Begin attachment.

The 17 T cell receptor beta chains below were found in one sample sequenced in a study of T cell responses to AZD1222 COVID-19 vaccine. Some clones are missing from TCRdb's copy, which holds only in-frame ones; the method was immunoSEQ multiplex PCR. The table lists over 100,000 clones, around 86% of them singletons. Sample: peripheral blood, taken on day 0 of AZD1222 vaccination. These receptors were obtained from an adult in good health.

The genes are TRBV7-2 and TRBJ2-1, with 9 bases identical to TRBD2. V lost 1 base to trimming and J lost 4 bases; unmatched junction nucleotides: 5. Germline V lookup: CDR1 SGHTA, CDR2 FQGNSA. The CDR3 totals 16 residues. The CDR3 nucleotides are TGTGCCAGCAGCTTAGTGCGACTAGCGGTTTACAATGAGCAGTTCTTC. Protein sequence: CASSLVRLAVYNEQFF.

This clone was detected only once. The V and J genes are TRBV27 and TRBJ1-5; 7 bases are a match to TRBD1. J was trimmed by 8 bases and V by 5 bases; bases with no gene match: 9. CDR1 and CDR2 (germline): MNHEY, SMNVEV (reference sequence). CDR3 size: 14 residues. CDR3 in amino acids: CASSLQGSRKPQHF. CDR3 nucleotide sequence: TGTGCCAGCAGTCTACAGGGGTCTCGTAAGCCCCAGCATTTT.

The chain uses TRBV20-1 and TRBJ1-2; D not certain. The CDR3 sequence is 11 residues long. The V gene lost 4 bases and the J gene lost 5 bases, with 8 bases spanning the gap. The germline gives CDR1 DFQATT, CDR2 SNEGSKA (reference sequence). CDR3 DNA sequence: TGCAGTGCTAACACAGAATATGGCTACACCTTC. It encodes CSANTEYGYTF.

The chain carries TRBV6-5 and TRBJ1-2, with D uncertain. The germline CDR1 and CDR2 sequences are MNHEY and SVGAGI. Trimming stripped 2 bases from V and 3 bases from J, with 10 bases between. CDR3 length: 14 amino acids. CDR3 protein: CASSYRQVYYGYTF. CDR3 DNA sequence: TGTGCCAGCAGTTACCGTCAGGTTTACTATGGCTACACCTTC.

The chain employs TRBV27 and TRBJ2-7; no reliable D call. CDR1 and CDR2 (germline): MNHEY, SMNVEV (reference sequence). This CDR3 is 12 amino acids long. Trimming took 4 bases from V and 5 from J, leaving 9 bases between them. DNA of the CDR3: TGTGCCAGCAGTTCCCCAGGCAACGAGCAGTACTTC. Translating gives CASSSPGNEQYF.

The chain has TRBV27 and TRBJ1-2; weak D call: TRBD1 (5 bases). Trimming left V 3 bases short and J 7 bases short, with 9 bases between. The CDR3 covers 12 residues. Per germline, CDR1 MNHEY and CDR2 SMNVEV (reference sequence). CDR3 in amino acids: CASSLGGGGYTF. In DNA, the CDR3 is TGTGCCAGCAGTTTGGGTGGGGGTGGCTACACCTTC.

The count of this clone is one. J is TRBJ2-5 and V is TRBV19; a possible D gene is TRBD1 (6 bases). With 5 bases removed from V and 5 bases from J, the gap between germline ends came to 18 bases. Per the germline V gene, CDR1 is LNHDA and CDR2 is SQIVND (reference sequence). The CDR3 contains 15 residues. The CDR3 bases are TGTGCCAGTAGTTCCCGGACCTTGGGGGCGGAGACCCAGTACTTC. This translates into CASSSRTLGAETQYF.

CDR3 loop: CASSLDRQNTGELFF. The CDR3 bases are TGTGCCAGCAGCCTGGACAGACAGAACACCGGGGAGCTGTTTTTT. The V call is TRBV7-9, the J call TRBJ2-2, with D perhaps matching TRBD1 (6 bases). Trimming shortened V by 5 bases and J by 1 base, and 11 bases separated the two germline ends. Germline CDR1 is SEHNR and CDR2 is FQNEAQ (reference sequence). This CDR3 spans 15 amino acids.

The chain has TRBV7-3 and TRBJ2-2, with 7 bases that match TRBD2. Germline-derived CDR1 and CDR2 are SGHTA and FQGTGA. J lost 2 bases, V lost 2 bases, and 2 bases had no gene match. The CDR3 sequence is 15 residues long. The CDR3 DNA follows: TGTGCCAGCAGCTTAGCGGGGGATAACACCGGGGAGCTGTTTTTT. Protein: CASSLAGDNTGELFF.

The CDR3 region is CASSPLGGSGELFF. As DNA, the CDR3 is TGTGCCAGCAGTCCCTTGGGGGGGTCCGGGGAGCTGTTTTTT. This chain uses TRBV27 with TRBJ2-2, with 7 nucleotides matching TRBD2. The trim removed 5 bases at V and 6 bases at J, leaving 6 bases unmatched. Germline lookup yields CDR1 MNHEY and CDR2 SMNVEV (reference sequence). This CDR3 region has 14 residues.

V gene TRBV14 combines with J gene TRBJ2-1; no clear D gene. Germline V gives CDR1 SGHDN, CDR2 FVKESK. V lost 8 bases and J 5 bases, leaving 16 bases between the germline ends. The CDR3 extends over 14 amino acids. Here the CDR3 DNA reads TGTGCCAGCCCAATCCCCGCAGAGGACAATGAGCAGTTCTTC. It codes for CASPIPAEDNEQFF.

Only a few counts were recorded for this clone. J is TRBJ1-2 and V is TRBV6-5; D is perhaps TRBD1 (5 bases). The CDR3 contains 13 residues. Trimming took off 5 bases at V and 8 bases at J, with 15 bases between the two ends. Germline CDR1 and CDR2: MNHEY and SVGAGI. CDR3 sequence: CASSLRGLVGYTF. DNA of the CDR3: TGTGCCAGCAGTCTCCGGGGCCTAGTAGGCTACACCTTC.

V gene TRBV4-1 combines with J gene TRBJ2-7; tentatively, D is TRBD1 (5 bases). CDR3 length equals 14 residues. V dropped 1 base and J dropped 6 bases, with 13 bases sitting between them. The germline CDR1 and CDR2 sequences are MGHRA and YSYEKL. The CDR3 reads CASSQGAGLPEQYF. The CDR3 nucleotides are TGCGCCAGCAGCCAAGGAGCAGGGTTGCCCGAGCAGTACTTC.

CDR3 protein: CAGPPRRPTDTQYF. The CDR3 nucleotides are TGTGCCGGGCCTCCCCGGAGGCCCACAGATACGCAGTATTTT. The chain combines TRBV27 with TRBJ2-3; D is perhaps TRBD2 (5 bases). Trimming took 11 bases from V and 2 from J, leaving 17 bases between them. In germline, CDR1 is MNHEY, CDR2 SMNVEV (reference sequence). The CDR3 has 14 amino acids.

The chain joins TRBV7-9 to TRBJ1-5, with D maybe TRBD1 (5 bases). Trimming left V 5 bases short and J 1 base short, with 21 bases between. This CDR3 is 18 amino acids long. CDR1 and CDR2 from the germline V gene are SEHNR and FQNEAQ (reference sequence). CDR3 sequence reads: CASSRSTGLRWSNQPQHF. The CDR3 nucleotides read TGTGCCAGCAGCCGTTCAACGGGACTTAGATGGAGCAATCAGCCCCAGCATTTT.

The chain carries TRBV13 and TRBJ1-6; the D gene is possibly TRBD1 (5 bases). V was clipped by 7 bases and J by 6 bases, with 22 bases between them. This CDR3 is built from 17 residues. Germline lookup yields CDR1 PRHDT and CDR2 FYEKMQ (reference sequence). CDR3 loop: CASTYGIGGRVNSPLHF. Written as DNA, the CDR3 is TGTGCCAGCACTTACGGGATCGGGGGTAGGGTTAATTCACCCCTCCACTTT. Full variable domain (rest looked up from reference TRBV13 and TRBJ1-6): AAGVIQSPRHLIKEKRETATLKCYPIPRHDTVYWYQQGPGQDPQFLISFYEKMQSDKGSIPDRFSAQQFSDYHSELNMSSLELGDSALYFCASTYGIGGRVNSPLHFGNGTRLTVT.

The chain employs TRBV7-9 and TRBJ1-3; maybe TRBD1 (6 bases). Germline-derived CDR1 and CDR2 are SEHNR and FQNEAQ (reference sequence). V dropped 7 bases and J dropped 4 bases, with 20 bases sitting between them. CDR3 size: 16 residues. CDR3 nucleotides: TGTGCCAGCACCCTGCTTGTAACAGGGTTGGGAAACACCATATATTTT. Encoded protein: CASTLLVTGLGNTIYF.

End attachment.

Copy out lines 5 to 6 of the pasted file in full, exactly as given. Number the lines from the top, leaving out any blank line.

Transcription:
The chain carries TRBV6-5 and TRBJ1-2, with D uncertain. The germline CDR1 and CDR2 sequences are MNHEY and SVGAGI. Trimming stripped 2 bases from V and 3 bases from J, with 10 bases between. CDR3 length: 14 amino acids. CDR3 protein: CASSYRQVYYGYTF. CDR3 DNA sequence: TGTGCCAGCAGTTACCGTCAGGTTTACTATGGCTACACCTTC.

The chain employs TRBV27 and TRBJ2-7; no reliable D call. CDR1 and CDR2 (germline): MNHEY, SMNVEV (reference sequence). This CDR3 is 12 amino acids long. Trimming took 4 bases from V and 5 from J, leaving 9 bases between them. DNA of the CDR3: TGTGCCAGCAGTTCCCCAGGCAACGAGCAGTACTTC. Translating gives CASSSPGNEQYF.